JULY 28, 1997
BERNIE ECCLESTONE recently told journalists that he reckons there will be four tire companies involved in F1 by 1999 but some F1 insiders continue to believe that Europe's top tiremaker Michelin cannot afford to wait that long and must enter F1 next year - in order to go head to head with rivals Goodyear and Bridgestone. The world tire market is such that the only real chance for expansion is to buy up smaller tiremakers and to attack the traditional markets of rival companies.
Bridgestone's launch into Europe has been very successful to date and while Goodyear is pushing into the Far East, Michelin has remained relatively quiet. The company's sporting boss Pierre Dupasquier has appeared at a number of F1 races in recent months and has admitted that the French tiremaker is considering a return to F1.
The forthcoming change in the tire regulations makes it logical for Michelin to begin racing in 1998 as the new rules will give tire companies an equal footing at the start of their development of grooved racing tires. The problem is that there do not seem to be any teams available for Michelin. The team which has enjoyed the closest links with Michelin over the years is McLaren but the team is understood to be under a Goodyear contract until the end of 1999 and in unlikely to challenge the deal as Goodyear uses American contracts and there is the danger that a US court might inflict enormous punitive damages against a contract-breaker. No F1 team is willing to risk that. The only team which would not be affected by such a threat is Sauber, because Swiss companies cannot be sued in the American courts. Peter Sauber, however, is not the kind of team owner who walks out of contracts and so the chances of him switching is remote.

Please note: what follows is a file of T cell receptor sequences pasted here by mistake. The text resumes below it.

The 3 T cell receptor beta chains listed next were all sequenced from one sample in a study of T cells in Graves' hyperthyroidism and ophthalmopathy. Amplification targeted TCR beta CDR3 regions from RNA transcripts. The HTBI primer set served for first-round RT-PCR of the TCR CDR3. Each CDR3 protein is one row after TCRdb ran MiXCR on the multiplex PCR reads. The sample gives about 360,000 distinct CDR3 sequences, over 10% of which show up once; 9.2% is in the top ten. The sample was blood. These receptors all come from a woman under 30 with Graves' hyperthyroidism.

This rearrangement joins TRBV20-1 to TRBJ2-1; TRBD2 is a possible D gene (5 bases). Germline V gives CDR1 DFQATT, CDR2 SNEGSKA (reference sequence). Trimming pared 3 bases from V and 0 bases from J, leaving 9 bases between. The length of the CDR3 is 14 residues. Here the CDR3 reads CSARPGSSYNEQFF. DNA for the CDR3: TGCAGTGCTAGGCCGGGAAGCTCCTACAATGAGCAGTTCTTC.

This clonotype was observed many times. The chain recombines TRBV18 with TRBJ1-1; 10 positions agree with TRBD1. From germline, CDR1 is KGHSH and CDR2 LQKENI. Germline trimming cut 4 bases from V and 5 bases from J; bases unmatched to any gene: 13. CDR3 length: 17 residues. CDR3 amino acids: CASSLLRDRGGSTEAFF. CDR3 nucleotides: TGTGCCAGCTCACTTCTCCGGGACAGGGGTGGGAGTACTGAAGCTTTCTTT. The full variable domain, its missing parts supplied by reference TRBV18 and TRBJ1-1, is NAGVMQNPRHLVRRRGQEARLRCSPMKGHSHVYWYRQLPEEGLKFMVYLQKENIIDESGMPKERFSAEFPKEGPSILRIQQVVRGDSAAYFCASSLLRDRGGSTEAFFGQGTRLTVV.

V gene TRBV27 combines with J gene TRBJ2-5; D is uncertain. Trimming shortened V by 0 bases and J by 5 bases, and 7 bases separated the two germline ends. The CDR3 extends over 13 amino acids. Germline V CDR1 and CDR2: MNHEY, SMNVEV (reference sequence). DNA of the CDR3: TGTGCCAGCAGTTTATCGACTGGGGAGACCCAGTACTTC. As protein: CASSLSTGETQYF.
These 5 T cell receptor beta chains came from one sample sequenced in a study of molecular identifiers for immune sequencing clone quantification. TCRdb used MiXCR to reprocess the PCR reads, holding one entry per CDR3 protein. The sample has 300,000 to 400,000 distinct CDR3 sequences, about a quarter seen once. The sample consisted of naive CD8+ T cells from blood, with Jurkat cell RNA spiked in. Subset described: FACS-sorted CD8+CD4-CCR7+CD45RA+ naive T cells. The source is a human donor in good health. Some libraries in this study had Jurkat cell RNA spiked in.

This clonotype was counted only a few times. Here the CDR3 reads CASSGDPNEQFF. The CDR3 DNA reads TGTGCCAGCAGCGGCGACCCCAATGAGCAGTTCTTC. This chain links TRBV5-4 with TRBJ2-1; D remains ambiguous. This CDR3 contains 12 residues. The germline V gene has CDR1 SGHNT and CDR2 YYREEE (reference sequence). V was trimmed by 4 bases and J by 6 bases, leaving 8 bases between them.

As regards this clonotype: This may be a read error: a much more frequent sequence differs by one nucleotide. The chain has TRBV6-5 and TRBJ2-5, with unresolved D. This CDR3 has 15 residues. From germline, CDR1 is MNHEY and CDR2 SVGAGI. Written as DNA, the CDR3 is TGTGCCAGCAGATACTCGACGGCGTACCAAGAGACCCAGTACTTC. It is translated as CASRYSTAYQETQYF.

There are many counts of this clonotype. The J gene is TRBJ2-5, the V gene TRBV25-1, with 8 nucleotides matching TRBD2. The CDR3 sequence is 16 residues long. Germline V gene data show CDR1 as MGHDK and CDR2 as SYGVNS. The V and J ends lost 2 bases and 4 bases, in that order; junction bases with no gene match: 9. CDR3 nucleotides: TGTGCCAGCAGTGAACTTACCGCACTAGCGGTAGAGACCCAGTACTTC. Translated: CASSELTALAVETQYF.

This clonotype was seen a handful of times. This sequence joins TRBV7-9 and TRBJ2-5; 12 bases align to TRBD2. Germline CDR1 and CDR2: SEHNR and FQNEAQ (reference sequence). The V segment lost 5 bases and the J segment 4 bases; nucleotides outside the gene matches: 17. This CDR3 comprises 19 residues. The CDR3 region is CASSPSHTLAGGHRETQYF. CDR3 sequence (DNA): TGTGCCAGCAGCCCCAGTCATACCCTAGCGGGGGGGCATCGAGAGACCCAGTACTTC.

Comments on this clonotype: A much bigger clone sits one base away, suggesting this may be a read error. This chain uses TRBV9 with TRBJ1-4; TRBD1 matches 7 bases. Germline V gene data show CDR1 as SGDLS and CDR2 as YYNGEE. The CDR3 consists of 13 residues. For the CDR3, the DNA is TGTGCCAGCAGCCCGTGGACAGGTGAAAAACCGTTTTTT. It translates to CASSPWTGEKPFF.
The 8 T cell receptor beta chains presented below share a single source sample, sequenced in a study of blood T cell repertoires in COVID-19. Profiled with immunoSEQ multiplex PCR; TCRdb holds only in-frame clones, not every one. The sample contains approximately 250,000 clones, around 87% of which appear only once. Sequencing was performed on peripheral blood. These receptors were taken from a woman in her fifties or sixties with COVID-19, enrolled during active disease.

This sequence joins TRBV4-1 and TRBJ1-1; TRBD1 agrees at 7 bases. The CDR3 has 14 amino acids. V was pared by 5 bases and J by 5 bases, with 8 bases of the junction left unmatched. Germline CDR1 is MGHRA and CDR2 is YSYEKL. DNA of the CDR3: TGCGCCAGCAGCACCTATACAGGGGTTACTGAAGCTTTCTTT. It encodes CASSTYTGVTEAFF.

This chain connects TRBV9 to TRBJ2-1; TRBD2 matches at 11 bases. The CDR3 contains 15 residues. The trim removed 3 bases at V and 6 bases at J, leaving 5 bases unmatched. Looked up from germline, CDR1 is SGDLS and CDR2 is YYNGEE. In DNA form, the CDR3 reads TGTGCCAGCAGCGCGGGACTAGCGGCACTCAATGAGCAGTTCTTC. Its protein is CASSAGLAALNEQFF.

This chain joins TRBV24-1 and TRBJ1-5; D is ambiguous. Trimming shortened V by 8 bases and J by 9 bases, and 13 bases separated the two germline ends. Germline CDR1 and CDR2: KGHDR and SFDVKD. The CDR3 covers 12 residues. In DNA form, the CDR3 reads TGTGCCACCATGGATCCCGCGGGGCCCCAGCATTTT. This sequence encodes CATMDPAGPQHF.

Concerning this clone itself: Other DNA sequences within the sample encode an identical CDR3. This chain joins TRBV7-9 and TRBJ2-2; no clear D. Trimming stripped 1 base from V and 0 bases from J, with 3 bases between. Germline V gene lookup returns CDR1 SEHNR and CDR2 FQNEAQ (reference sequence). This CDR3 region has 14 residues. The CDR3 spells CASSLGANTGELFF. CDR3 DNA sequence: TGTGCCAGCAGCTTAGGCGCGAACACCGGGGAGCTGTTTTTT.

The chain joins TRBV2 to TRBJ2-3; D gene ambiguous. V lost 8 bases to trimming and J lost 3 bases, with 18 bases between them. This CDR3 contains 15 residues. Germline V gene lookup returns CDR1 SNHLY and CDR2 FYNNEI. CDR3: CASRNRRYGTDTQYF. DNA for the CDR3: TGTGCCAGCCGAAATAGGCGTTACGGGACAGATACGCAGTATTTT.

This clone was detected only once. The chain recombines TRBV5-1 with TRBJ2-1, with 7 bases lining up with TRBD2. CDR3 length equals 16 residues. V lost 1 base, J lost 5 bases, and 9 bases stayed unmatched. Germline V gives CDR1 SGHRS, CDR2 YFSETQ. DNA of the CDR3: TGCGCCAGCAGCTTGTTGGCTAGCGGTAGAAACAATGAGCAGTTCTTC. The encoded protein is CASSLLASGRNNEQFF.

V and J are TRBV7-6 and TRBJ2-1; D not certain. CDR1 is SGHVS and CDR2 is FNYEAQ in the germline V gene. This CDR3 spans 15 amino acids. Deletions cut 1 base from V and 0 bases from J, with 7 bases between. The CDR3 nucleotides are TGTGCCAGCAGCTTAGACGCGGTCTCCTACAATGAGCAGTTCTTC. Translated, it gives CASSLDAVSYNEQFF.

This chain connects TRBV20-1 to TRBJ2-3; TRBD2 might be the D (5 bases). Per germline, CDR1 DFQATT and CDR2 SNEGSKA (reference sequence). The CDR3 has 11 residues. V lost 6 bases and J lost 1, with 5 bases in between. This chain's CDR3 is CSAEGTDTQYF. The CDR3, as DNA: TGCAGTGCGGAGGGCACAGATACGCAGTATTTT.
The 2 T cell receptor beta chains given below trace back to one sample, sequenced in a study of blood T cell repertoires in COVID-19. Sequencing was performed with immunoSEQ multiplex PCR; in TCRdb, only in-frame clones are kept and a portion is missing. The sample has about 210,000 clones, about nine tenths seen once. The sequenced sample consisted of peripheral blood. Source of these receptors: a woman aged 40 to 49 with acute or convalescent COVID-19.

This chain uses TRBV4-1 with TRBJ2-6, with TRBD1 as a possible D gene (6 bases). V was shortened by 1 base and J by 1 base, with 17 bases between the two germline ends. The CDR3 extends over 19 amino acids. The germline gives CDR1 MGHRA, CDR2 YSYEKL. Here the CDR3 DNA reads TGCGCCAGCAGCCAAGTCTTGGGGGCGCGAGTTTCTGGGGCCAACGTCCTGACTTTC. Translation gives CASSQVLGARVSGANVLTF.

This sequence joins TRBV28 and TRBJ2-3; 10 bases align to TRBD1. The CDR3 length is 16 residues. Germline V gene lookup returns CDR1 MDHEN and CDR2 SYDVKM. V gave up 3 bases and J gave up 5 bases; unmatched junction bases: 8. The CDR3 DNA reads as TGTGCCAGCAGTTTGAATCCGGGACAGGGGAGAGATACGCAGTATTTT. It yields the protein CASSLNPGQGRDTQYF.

The other possibility - and probably the favorite for Michelin - would be an involvement with Alain Prost. The French team is currently using Bridgestone tires and has a deal which is believed to run until the end of 1999. Prost may choose to continue the relationship but he could quite easily, arguing that it was the team's previous owner Flavio Briatore who concluded the deal with Bridgestone and that there is no reason why he should be bound by that. If this argument is to be adopted however it must be done quickly and so the onus is on Michelin to see whether or not it is in a position to have tires ready for 1998. The company has vast F1 experience but undoubtedly if it wants to enter Grand Prix racing in 1998 there will need to be a test program - and that will need to begin soon.
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